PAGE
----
Photo courtesy of Hoachlander Davis Photography
When Wingate Hughes Architects was first commissioned by LaSalle Investment Management to re-design the third floor at 1620 L Street, NW, its perimeter rock-filled roof was an unlikely asset. We were tasked to make the entire floor a differentiator for the Washington, D.C. building, and we decided to take advantage of the underutilized square footage by retrofitting the third story with four office suites, increasing renting potential, and converting the rock- roof into a deck with shareable amenities. The roof deck became our game changer for the office space, and we replaced the wall bordering the roof with a 3-ton glass “garage”. This transformed the common room and roof into one continuous area. “We are no stranger to defying convention and helping clients rethink their space,” said Gavin Hughes Daniels, co-founding principal of Wingate Hughes. “The third floor’s new infinity office space is an oasis for 1620 L’s tenants in an otherwise hectic city, and the once 80 percent vacant building is now 90 percent occupied.”
Our design team let go of all traditional window and door ideas when determining how to open the patio to the common space. The impressive, 23-foot custom-glass “garage” wall operates effortlessly with a flip of a switch and a hydraulic lift, allowing the patio and the common space to become one. “Wingate Hughes did something for 1620 L that no one had thought of and created an infinity office space reminiscent of a pool that trails off to the horizon,” said Daniels. “Except, this isn’t vacation. It’s an urban retreat for today’s workforce to use daily, enabling productivity, offering balance, and enhancing work culture.” The whole building is invited to use the third floor’s common and roof space for work, play, and meetings.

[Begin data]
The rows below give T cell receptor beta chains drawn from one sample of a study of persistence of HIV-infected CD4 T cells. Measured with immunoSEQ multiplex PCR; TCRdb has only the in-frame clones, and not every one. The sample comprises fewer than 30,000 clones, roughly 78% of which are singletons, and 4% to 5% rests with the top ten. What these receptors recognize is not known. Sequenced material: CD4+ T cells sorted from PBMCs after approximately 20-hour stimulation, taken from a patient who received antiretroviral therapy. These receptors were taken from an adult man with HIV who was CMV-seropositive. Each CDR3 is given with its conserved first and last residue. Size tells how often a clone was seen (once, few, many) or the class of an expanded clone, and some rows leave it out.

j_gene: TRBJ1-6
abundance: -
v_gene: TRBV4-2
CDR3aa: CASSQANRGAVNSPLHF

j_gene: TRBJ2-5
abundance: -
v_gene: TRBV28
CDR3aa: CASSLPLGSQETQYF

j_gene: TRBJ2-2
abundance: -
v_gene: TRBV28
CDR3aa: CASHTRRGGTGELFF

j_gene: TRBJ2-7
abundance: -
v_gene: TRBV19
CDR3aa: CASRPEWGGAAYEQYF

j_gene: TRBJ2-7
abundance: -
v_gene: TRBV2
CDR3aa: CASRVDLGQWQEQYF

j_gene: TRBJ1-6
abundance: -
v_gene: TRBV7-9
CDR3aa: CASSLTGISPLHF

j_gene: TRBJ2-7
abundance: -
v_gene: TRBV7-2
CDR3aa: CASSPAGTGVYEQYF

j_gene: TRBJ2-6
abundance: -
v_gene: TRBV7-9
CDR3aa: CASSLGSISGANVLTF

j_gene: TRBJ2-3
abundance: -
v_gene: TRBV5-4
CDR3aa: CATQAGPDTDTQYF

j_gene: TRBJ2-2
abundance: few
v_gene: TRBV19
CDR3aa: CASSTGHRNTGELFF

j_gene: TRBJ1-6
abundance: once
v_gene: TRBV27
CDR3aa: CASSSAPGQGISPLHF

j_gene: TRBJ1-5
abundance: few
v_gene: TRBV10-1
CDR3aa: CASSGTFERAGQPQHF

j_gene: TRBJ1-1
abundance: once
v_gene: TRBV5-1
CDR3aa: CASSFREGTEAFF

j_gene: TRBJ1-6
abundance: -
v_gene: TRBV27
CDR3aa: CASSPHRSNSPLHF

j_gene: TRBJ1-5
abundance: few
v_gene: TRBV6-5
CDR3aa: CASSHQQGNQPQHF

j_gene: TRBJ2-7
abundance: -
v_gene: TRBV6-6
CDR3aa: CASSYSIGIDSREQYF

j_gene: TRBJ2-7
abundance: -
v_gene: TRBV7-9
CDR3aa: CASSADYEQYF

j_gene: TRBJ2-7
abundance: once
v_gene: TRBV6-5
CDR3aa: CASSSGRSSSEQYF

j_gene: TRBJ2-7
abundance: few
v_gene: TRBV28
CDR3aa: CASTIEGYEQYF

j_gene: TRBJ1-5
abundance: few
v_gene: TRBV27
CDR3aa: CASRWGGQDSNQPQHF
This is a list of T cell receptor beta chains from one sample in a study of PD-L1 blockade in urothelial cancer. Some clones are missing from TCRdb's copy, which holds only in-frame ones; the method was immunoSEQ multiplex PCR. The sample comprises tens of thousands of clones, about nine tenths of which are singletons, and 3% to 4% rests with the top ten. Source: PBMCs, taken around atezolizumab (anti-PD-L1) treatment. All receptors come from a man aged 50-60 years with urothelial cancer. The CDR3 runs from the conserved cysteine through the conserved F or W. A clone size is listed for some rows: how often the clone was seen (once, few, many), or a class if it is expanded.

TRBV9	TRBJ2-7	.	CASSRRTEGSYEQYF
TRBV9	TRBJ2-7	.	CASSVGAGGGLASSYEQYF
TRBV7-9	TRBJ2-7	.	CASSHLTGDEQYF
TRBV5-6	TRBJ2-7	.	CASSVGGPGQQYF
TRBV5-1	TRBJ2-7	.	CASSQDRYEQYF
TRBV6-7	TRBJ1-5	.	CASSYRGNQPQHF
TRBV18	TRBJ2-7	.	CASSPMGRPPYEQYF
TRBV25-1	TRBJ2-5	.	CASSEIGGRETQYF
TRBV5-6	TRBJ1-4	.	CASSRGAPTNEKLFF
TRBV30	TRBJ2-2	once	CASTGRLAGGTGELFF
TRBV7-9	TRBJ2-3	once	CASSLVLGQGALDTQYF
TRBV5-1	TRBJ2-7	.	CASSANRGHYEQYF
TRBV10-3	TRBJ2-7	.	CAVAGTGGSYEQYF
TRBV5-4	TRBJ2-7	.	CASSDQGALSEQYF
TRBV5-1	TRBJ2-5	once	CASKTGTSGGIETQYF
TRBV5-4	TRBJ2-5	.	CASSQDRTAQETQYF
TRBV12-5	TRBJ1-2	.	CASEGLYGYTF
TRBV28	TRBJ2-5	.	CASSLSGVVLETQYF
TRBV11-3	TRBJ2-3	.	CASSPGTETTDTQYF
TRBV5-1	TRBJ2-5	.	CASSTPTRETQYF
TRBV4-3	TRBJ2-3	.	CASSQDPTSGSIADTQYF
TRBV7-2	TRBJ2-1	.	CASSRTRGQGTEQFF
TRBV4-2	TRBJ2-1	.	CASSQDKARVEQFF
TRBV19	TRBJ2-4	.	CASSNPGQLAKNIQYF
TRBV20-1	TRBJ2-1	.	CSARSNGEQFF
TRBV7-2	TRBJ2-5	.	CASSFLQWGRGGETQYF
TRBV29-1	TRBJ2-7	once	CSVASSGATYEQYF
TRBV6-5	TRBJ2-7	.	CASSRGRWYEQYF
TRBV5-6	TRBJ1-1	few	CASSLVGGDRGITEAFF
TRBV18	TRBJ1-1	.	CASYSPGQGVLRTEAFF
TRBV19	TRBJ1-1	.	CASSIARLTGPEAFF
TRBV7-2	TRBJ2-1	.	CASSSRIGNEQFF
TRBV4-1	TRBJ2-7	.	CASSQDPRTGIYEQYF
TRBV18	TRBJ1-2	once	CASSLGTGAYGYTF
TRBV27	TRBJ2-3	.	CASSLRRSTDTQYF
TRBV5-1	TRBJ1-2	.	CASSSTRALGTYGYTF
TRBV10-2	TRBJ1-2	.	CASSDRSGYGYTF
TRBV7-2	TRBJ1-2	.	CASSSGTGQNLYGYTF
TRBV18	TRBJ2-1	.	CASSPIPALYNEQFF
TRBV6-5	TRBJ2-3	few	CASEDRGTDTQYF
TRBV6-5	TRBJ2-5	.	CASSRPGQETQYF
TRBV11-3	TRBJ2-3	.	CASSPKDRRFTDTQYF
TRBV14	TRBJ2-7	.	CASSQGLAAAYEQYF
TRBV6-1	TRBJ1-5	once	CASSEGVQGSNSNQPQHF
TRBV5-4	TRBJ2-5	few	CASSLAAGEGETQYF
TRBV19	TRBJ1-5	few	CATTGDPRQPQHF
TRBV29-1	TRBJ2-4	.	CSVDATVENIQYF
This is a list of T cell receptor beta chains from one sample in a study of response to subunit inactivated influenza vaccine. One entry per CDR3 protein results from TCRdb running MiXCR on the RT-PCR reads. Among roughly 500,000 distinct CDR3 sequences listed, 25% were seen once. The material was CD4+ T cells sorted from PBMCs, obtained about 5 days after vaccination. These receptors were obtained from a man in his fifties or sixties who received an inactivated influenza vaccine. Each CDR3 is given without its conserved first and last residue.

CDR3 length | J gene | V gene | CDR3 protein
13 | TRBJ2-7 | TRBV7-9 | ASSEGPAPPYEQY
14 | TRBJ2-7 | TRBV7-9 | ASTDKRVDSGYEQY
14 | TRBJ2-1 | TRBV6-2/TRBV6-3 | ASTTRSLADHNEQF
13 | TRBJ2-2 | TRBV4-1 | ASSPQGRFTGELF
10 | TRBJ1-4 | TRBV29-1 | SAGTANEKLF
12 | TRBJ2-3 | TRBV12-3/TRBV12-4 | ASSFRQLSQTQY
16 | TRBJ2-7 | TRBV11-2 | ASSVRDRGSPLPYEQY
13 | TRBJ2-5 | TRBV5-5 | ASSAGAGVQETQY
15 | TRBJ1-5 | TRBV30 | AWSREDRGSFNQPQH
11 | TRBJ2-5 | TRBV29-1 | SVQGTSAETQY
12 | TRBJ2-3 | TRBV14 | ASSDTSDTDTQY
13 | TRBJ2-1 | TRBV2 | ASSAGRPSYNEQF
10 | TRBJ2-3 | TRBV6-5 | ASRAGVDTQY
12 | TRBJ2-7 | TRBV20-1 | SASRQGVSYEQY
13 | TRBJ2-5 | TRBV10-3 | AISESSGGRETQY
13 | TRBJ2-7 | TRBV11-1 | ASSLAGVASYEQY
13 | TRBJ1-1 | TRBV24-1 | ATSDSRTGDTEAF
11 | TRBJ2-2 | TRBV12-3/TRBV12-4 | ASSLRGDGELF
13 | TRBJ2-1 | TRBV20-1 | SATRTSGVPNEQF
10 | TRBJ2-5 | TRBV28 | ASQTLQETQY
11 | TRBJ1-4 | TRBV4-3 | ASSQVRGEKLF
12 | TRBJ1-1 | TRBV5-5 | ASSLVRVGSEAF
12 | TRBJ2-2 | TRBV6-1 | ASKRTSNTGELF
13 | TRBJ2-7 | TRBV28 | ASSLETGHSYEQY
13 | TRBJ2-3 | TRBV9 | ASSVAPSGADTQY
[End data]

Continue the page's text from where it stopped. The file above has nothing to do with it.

To make the roof deck a reality, we created a raised platform level with the third floor and placed tile rimmed by grass turf on the new surface. We framed the patio and illuminated the large L-shaped couch with LED lights, selected a durable family-style picnic table for meetings and meals, and installed a community fire pit. In addition to the roof upgrades, the indoor common space has a shared pantry to encourage meeting new people, lightweight furniture to easily reconfigure for gatherings of varied sizes, walls with writable surfaces, a television that moves on a motorized track to make space for wall notes, shared conference rooms, and phone rooms.
Most importantly, though, 1620 L is home to the only infinity office space in D.C. – a true real estate diamond in the rough and an architectural D.C. office anomaly.